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Macclesfield Memories

by Congleton_Library

Contributed by 
People in story: 
George Clowes, Olive Boardman, Olive Green
Location of story: 
Macclesfield, Cheshire
Background to story: 
Civilian Force
Article ID: 
Contributed on: 
07 December 2004

This story was submitted to the People’s War site by B. Jelf of Congleton Museum on behalf of George Clowes and has been added to the site with his/her permission. The author fully understands the site’s terms and conditions.

I was a boy in the War, aged 7 in 1939. I remember pulling a trick on the Army lads at the camp in Tytherington, where me and my mates had gone. They wanted to know if I knew any girls so I said I had 5 sisters. (I actually only had 1 sister). I then fixed 5 of the men up with these 5 fictional girls for dates to go to the 5 cinemas (‘Picture Houses’ then) in Macclesfield. They were thrilled and loaded up with chocolates and gifts which we took home in an old pram.

We had evacuees at our school and I particularly remember Olive Green and Olive Boardman, one was from London and one from Manchester — it broke my heart when they left.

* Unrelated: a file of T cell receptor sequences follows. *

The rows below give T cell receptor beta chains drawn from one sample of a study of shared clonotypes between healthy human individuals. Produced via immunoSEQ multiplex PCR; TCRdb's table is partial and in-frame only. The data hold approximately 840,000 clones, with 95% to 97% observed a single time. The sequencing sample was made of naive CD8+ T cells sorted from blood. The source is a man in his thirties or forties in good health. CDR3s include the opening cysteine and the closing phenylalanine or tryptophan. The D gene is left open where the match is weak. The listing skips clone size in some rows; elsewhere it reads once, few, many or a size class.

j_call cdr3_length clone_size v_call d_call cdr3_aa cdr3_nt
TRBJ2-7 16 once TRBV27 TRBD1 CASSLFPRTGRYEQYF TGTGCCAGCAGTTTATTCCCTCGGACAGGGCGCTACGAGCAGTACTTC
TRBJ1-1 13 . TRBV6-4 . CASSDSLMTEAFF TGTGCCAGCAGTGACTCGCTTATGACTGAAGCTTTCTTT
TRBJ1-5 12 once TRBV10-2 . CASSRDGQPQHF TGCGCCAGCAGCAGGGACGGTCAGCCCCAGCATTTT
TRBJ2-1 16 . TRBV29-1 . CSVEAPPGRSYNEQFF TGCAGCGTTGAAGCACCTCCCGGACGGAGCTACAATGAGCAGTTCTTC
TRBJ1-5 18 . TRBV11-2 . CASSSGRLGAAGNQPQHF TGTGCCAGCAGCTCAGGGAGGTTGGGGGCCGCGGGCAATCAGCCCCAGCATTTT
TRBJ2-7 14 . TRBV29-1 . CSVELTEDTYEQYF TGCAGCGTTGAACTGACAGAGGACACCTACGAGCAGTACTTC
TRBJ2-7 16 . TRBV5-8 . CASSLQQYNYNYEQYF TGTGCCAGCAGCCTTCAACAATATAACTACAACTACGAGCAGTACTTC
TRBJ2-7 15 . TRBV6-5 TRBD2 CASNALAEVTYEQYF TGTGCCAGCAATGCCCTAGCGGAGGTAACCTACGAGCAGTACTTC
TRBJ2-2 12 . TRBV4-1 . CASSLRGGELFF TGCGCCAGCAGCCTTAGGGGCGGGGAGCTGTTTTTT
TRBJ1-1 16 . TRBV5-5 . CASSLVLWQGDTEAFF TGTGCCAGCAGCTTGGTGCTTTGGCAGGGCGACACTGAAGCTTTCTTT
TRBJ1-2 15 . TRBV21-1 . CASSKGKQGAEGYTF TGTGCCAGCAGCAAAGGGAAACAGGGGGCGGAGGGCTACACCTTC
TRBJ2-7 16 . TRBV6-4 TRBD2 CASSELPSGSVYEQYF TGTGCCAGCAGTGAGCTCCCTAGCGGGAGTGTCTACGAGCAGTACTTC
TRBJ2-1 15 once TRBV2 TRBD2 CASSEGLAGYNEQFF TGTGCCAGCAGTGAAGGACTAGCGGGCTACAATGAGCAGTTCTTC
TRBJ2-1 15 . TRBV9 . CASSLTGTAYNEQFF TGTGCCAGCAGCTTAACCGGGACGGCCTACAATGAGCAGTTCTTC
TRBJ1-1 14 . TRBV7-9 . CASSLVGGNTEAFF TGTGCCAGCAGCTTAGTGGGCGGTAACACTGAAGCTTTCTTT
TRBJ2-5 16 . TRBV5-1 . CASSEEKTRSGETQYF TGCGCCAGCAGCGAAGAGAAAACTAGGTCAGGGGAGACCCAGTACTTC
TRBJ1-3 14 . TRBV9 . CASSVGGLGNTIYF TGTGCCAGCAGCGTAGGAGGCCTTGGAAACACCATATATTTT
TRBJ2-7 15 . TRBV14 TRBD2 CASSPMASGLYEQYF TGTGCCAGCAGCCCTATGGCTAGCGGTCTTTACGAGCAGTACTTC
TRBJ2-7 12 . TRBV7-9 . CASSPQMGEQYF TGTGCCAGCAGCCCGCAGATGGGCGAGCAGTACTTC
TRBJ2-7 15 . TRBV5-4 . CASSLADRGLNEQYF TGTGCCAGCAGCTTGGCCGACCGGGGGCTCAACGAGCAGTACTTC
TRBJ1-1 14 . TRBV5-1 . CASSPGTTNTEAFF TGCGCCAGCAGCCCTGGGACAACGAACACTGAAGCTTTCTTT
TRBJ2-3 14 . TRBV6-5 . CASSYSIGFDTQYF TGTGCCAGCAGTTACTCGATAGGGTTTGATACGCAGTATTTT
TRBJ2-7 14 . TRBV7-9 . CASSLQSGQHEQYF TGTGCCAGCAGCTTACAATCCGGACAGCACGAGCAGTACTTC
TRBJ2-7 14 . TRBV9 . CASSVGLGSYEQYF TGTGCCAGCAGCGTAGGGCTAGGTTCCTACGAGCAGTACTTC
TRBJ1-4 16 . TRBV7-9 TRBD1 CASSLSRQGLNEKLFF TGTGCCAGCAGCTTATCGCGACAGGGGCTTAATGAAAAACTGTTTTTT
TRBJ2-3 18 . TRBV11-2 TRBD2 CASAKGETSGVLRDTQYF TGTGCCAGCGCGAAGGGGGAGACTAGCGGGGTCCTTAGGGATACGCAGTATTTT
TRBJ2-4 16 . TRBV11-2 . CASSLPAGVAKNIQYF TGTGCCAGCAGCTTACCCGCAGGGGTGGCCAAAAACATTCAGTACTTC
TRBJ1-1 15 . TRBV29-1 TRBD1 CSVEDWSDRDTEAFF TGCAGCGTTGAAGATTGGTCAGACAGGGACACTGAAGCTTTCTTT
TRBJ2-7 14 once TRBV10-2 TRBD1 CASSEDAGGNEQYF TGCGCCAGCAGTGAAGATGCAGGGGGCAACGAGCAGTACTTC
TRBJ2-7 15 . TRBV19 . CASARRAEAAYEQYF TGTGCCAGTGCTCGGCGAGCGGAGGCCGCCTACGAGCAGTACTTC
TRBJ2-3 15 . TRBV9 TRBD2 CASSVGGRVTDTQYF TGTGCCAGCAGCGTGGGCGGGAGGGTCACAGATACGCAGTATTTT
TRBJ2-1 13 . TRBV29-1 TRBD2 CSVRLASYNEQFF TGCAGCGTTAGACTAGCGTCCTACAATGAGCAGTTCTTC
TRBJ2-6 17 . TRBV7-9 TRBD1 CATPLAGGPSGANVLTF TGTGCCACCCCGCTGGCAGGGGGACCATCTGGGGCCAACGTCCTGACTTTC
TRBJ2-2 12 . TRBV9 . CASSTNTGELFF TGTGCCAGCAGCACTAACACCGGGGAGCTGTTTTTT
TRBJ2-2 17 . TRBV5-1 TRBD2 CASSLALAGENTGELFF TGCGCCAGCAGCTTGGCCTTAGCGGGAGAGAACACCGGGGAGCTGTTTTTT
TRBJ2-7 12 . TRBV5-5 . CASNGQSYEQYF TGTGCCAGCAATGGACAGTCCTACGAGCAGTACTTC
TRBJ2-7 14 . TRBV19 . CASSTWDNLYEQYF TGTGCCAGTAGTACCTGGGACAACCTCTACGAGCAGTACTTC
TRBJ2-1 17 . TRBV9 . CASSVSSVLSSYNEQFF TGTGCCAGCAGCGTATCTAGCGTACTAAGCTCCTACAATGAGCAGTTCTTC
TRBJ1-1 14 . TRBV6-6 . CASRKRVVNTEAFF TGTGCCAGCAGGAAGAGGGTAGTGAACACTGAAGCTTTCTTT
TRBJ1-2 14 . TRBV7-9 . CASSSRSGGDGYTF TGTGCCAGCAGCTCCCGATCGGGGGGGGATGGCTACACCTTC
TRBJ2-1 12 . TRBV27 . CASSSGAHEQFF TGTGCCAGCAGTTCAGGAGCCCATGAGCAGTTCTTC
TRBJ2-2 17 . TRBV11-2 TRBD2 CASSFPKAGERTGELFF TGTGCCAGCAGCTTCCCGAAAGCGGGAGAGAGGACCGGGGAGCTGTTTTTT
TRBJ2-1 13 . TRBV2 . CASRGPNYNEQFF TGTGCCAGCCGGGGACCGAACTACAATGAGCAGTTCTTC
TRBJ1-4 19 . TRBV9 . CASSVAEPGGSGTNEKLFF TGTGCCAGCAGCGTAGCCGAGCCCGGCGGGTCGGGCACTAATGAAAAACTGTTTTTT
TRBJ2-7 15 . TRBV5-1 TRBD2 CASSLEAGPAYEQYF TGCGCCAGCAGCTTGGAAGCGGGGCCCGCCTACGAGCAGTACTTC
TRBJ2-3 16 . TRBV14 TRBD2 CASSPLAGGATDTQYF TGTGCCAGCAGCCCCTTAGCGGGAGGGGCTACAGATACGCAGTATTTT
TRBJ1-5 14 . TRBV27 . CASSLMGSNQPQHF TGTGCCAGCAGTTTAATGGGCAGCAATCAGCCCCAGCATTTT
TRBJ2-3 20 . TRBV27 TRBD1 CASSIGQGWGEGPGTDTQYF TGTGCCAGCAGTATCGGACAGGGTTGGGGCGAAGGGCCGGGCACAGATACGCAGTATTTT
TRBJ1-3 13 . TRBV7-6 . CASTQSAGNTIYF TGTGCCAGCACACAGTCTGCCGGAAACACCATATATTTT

My dad was in the Army, in the Pioneer Corps as he was an older man. He didn’t leave the country but was moved around, once being based at the P.O.W. camp which was on the Aintree Racecourse. The prisoners used to have P.E. on the course. My dad had been a miner in Stoke-on-Trent, met and married my mother, and moved with her to Macclesfield. He also worked in a quarry.

Life was hard in the war, with little food, but there was lots of work in the mills. My mother was a silk worker at Peter Davenports and Smiths. Father was all around the country and once fell ill in Carlisle, so my mother had to travel up to see him.

I remember hiding under the kitchen table or under the stairs in the coal hole when the sirens went off. There were public air-raid shelters in Park Green and near the Canal. There are some bomb craters near the current site of the rubbish Tip, where a plane jettisoned its load.

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